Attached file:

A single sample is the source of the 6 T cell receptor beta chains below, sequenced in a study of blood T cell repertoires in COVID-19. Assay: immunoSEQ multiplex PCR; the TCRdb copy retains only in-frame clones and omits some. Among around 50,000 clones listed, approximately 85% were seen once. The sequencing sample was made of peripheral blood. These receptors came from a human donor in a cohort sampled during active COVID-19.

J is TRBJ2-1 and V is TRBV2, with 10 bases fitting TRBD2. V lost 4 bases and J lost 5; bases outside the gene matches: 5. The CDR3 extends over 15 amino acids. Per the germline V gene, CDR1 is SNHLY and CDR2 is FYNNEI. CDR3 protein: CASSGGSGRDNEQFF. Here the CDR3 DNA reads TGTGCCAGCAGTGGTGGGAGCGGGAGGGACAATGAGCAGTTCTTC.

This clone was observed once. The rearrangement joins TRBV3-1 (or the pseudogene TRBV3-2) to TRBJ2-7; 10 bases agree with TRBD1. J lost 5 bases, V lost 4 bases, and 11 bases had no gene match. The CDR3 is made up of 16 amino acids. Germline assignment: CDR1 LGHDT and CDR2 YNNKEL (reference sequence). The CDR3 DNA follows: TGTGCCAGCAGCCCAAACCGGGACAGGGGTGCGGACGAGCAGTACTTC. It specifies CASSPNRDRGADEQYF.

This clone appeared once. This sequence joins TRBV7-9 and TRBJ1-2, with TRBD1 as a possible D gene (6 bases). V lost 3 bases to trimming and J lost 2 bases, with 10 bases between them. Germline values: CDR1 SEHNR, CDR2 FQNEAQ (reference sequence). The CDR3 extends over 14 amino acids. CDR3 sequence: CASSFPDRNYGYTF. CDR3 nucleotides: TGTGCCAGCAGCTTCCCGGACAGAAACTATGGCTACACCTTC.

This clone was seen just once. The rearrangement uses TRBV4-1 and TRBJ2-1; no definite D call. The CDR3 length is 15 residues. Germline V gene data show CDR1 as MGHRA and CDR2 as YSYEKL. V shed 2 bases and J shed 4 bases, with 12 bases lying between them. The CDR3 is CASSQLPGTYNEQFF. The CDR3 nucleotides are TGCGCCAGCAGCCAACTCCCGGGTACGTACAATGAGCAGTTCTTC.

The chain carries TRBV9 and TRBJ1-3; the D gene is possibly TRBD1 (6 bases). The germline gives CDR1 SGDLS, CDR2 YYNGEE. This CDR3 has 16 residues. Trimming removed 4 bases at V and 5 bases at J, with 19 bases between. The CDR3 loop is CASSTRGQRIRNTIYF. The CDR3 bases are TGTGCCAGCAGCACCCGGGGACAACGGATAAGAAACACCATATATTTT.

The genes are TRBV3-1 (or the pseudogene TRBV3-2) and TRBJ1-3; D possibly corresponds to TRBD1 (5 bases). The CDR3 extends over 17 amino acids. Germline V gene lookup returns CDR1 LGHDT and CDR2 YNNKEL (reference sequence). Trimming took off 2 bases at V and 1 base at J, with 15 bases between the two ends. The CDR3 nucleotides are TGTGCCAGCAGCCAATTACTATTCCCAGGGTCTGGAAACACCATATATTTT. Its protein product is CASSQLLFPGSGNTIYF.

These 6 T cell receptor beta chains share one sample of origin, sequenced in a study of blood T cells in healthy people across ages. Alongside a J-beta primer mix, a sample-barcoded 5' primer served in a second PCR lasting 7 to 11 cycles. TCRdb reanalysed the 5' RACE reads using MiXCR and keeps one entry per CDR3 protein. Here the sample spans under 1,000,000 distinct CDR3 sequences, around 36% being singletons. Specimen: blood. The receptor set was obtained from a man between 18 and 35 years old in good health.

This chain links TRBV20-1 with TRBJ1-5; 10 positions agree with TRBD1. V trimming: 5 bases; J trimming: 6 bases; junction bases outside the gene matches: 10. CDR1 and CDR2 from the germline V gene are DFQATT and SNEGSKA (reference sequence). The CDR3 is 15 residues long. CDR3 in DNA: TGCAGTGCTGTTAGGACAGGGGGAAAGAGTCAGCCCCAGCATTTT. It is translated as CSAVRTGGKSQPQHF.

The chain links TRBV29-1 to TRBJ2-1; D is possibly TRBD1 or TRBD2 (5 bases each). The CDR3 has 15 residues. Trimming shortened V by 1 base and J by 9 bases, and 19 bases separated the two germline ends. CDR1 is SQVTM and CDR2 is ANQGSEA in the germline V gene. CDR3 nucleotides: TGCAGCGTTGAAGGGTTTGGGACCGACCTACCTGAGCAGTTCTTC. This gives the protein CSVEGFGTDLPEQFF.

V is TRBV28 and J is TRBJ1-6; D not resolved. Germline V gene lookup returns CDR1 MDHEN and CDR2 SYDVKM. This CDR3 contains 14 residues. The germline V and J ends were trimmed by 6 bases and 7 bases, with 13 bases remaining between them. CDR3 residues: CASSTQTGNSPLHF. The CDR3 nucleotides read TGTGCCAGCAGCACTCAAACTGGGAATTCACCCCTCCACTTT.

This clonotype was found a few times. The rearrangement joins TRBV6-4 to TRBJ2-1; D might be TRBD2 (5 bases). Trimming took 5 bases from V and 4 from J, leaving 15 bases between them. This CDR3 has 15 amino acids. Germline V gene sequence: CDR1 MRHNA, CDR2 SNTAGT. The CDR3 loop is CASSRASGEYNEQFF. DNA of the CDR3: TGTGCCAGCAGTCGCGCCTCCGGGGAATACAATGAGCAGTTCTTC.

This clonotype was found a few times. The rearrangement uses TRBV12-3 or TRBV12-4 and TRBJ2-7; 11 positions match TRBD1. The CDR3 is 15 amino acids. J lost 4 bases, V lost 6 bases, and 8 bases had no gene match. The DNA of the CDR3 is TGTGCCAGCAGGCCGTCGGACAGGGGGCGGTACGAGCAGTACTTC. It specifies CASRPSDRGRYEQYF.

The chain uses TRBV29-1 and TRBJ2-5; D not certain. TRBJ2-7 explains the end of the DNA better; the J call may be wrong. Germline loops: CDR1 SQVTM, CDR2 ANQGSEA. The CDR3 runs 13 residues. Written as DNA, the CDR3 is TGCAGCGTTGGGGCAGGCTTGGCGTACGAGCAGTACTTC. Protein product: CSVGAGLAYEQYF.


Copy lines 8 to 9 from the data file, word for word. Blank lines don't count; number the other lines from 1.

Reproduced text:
These 6 T cell receptor beta chains share one sample of origin, sequenced in a study of blood T cells in healthy people across ages. Alongside a J-beta primer mix, a sample-barcoded 5' primer served in a second PCR lasting 7 to 11 cycles. TCRdb reanalysed the 5' RACE reads using MiXCR and keeps one entry per CDR3 protein. Here the sample spans under 1,000,000 distinct CDR3 sequences, around 36% being singletons. Specimen: blood. The receptor set was obtained from a man between 18 and 35 years old in good health.

This chain links TRBV20-1 with TRBJ1-5; 10 positions agree with TRBD1. V trimming: 5 bases; J trimming: 6 bases; junction bases outside the gene matches: 10. CDR1 and CDR2 from the germline V gene are DFQATT and SNEGSKA (reference sequence). The CDR3 is 15 residues long. CDR3 in DNA: TGCAGTGCTGTTAGGACAGGGGGAAAGAGTCAGCCCCAGCATTTT. It is translated as CSAVRTGGKSQPQHF.